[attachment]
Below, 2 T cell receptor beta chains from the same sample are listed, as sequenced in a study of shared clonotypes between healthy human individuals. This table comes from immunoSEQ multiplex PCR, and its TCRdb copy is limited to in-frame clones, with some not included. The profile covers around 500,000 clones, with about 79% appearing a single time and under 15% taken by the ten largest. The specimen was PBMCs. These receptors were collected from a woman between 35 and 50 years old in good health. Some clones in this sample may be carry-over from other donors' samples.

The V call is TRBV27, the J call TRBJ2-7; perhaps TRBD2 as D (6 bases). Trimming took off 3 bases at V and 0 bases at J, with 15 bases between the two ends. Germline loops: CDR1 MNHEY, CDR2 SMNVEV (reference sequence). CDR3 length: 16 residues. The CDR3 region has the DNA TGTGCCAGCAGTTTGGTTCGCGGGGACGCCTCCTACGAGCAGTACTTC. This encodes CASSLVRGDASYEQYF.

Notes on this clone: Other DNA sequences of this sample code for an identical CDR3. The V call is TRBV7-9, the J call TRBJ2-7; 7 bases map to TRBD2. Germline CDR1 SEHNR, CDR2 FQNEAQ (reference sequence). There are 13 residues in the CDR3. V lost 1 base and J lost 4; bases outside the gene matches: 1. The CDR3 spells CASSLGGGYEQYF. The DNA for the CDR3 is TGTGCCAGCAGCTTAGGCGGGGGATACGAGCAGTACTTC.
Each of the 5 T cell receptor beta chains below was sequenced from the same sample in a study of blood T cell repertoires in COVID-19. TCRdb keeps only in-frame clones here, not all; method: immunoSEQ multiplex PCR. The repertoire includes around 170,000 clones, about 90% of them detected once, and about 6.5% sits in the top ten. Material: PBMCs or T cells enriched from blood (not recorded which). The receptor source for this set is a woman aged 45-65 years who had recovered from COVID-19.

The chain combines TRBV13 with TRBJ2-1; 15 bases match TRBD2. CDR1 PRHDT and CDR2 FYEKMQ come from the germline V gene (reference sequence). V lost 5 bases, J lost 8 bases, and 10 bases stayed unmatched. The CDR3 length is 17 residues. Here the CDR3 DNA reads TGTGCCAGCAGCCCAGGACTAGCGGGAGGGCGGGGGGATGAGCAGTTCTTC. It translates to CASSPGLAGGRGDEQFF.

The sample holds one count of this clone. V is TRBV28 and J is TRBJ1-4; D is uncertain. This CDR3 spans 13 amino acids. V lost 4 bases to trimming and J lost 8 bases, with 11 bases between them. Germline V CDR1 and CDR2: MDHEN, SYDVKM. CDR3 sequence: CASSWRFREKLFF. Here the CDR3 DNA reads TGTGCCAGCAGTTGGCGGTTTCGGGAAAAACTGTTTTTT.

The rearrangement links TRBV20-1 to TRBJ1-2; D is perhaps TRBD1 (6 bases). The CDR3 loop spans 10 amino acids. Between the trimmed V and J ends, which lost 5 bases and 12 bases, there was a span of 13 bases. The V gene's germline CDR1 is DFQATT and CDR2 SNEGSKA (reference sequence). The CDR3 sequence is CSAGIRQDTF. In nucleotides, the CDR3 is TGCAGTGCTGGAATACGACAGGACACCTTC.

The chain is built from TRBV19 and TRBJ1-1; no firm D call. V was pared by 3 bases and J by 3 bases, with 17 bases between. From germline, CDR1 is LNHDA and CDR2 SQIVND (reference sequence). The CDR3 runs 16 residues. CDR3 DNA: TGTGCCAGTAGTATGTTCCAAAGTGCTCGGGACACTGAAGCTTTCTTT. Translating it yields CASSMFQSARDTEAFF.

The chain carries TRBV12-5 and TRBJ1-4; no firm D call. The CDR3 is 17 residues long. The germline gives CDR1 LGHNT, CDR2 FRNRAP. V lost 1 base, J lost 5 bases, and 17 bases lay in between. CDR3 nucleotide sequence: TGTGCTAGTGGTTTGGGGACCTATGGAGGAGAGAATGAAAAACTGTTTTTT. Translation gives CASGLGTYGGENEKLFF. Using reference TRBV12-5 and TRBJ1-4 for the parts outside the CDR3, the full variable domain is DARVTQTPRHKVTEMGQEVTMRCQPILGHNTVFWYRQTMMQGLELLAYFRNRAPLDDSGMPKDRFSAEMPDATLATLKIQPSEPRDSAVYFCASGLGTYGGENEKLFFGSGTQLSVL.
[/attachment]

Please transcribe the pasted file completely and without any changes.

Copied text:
Below, 2 T cell receptor beta chains from the same sample are listed, as sequenced in a study of shared clonotypes between healthy human individuals. This table comes from immunoSEQ multiplex PCR, and its TCRdb copy is limited to in-frame clones, with some not included. The profile covers around 500,000 clones, with about 79% appearing a single time and under 15% taken by the ten largest. The specimen was PBMCs. These receptors were collected from a woman between 35 and 50 years old in good health. Some clones in this sample may be carry-over from other donors' samples.

The V call is TRBV27, the J call TRBJ2-7; perhaps TRBD2 as D (6 bases). Trimming took off 3 bases at V and 0 bases at J, with 15 bases between the two ends. Germline loops: CDR1 MNHEY, CDR2 SMNVEV (reference sequence). CDR3 length: 16 residues. The CDR3 region has the DNA TGTGCCAGCAGTTTGGTTCGCGGGGACGCCTCCTACGAGCAGTACTTC. This encodes CASSLVRGDASYEQYF.

Notes on this clone: Other DNA sequences of this sample code for an identical CDR3. The V call is TRBV7-9, the J call TRBJ2-7; 7 bases map to TRBD2. Germline CDR1 SEHNR, CDR2 FQNEAQ (reference sequence). There are 13 residues in the CDR3. V lost 1 base and J lost 4; bases outside the gene matches: 1. The CDR3 spells CASSLGGGYEQYF. The DNA for the CDR3 is TGTGCCAGCAGCTTAGGCGGGGGATACGAGCAGTACTTC.
Each of the 5 T cell receptor beta chains below was sequenced from the same sample in a study of blood T cell repertoires in COVID-19. TCRdb keeps only in-frame clones here, not all; method: immunoSEQ multiplex PCR. The repertoire includes around 170,000 clones, about 90% of them detected once, and about 6.5% sits in the top ten. Material: PBMCs or T cells enriched from blood (not recorded which). The receptor source for this set is a woman aged 45-65 years who had recovered from COVID-19.

The chain combines TRBV13 with TRBJ2-1; 15 bases match TRBD2. CDR1 PRHDT and CDR2 FYEKMQ come from the germline V gene (reference sequence). V lost 5 bases, J lost 8 bases, and 10 bases stayed unmatched. The CDR3 length is 17 residues. Here the CDR3 DNA reads TGTGCCAGCAGCCCAGGACTAGCGGGAGGGCGGGGGGATGAGCAGTTCTTC. It translates to CASSPGLAGGRGDEQFF.

The sample holds one count of this clone. V is TRBV28 and J is TRBJ1-4; D is uncertain. This CDR3 spans 13 amino acids. V lost 4 bases to trimming and J lost 8 bases, with 11 bases between them. Germline V CDR1 and CDR2: MDHEN, SYDVKM. CDR3 sequence: CASSWRFREKLFF. Here the CDR3 DNA reads TGTGCCAGCAGTTGGCGGTTTCGGGAAAAACTGTTTTTT.

The rearrangement links TRBV20-1 to TRBJ1-2; D is perhaps TRBD1 (6 bases). The CDR3 loop spans 10 amino acids. Between the trimmed V and J ends, which lost 5 bases and 12 bases, there was a span of 13 bases. The V gene's germline CDR1 is DFQATT and CDR2 SNEGSKA (reference sequence). The CDR3 sequence is CSAGIRQDTF. In nucleotides, the CDR3 is TGCAGTGCTGGAATACGACAGGACACCTTC.

The chain is built from TRBV19 and TRBJ1-1; no firm D call. V was pared by 3 bases and J by 3 bases, with 17 bases between. From germline, CDR1 is LNHDA and CDR2 SQIVND (reference sequence). The CDR3 runs 16 residues. CDR3 DNA: TGTGCCAGTAGTATGTTCCAAAGTGCTCGGGACACTGAAGCTTTCTTT. Translating it yields CASSMFQSARDTEAFF.

The chain carries TRBV12-5 and TRBJ1-4; no firm D call. The CDR3 is 17 residues long. The germline gives CDR1 LGHNT, CDR2 FRNRAP. V lost 1 base, J lost 5 bases, and 17 bases lay in between. CDR3 nucleotide sequence: TGTGCTAGTGGTTTGGGGACCTATGGAGGAGAGAATGAAAAACTGTTTTTT. Translation gives CASGLGTYGGENEKLFF. Using reference TRBV12-5 and TRBJ1-4 for the parts outside the CDR3, the full variable domain is DARVTQTPRHKVTEMGQEVTMRCQPILGHNTVFWYRQTMMQGLELLAYFRNRAPLDDSGMPKDRFSAEMPDATLATLKIQPSEPRDSAVYFCASGLGTYGGENEKLFFGSGTQLSVL.